Brown has been dropping album after album of some of
the best jazz music around the last 12 years ever since his debut
set 'After the Storm' hit
store shelves in 1992. After winning a grammy in the 'Best
Pop Instrumental' category (beats me that he didn't
get it in the Jazz category) for his last release 'Just
Chilling' in 2002, it was about time the world was
made aware of Norman's immense talent. Speaking of his talent
the bar was set for Norman for him to answer the question of 'Can
he top 'Just Chilling' - well
the answer is yes he can.
Norman returns with his latest
release 'West Coast Coolin'
- an album of both covers and originals that embrace the jazz
genre and takes it up a notch - Norman Brown style. Last time
out Norman tried his hand at singing on a few tracks and now fans
"My fans kept asking
me to do more singing," explains Brown "At the same
time I wanted to go further into some of the great Soul and R&B
sounds that have been such a tremendous influence on me. I tried
to bring those two goals together on this new album." And
he did with the assistance of some top-level producers in Paul
Brown, keyboardist on the last 3 albums for Norman,
as well as the tandom team of James Poyser
and Viktor Dupliax (known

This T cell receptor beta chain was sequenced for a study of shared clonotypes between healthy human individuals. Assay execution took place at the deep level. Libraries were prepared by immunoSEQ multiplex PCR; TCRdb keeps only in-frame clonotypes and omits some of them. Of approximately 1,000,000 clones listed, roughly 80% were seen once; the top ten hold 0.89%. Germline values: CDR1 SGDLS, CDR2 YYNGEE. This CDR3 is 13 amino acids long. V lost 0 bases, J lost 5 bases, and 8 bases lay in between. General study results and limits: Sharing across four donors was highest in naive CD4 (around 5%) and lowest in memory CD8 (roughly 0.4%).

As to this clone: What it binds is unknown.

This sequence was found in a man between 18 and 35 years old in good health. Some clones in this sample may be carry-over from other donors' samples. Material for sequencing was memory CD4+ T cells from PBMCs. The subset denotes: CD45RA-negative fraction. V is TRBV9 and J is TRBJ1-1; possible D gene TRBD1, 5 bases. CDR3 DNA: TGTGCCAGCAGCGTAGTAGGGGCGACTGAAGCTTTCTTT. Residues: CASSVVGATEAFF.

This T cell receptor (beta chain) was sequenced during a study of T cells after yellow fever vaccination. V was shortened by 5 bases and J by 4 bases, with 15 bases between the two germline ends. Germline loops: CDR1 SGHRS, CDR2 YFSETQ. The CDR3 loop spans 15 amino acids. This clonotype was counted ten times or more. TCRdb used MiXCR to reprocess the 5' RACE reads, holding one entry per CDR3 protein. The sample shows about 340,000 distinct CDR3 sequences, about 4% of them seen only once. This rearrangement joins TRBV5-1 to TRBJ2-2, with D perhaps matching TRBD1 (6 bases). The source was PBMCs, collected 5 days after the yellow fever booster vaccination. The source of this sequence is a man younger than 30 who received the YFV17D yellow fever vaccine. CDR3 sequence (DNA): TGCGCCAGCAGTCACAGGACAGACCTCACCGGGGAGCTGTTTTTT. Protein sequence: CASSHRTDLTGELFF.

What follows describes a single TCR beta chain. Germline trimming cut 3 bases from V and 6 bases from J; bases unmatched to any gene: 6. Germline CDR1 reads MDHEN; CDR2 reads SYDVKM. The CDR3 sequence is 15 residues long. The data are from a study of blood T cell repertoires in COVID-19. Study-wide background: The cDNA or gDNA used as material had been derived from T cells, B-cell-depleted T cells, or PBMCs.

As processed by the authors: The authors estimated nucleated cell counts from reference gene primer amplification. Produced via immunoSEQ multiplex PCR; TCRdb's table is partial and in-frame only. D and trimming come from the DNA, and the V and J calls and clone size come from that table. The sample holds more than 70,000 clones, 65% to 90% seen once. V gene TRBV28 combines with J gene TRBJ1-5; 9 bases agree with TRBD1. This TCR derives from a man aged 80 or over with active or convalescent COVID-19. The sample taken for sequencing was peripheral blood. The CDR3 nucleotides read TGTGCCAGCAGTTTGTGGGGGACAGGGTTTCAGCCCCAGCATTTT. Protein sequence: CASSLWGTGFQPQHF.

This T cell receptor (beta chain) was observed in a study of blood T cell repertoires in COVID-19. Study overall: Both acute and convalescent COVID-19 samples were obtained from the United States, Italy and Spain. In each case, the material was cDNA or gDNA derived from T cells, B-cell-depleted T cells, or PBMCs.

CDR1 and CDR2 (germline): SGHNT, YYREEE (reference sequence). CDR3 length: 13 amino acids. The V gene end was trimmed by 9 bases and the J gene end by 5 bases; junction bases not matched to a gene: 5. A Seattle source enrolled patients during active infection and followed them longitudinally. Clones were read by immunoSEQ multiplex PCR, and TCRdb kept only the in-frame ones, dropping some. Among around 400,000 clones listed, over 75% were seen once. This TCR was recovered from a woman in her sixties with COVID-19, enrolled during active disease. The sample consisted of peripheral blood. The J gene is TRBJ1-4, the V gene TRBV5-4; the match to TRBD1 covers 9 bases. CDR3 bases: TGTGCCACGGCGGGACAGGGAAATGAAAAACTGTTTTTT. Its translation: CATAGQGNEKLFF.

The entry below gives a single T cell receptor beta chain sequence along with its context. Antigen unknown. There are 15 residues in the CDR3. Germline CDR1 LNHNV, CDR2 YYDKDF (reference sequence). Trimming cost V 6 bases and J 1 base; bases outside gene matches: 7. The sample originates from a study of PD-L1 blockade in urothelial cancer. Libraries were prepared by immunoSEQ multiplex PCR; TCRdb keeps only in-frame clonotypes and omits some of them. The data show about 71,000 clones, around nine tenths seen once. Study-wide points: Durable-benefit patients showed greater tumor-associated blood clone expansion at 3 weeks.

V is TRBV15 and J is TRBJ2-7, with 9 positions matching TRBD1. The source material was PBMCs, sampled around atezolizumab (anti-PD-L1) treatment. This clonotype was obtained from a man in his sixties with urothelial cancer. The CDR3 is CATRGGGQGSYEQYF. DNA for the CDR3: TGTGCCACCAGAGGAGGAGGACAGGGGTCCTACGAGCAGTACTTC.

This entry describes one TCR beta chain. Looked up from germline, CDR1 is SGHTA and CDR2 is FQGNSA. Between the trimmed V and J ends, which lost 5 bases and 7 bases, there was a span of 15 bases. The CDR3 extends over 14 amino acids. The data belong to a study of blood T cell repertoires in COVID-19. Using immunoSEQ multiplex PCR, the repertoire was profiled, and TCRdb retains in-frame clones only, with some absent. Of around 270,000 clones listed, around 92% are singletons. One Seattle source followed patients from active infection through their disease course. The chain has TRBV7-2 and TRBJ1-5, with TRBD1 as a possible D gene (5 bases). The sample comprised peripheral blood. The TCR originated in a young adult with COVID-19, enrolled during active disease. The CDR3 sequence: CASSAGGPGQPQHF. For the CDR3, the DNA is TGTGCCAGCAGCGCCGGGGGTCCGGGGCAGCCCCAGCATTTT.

for their work with the likes of Jill
Scott, Erykah Badu
and D'Angelo), all of whom
help laid down the foundation of Just Chillin as well.
The end result is a refreshing
breath of fresh air in 'West Coast Coolin'
- an album that's sexual and sensual (where the music is concerned)
and seems to bridge the gap between R&B, Soul and Jazz.
Hailing from Shreveport, La Norman's parents had relocated to
Kansas City when he was 8 years old. It was here that he first
came aquainted with the electricfying brilliance of Jimi
Hendrix and he too wanted to play the guitar in the
same manner but his father a steelworker introduced him to Jazz
legend Wes Montgomery and
Norman's course was set - he wanted to be a jazz instrumentalist.
After graduating high school,
Brown headed west to study at the renowned Musician's Institute
in Los Angeles, eventually landing a teaching job at the school
even as he put together his first jazz combo and began playing
on the city's thriving club scene. Brown had already garnered
a small but fanatical following when he landed his first recording
contract with Motown Records.
Back to the music though,
the track I chose to review today is 'I
Might' a smooth groove number that shines on all
levels. Featuring Norman and singer Carol
Riddick on vocals, the song isn't the typical fair
in jazz soul but rather it offers a ray of sunshine for you to
store in your memory for your rainy days. Excellent production
and Norman's playing are the highlights but it's just a satisfying
track from start to finish.
The album is in stores now
so with Christmas just around the corner you might want to put
this one on your shopping list. A worthy TY-D
pick indeed - period
Listen to Norman
Brown ft: Carol Riddick -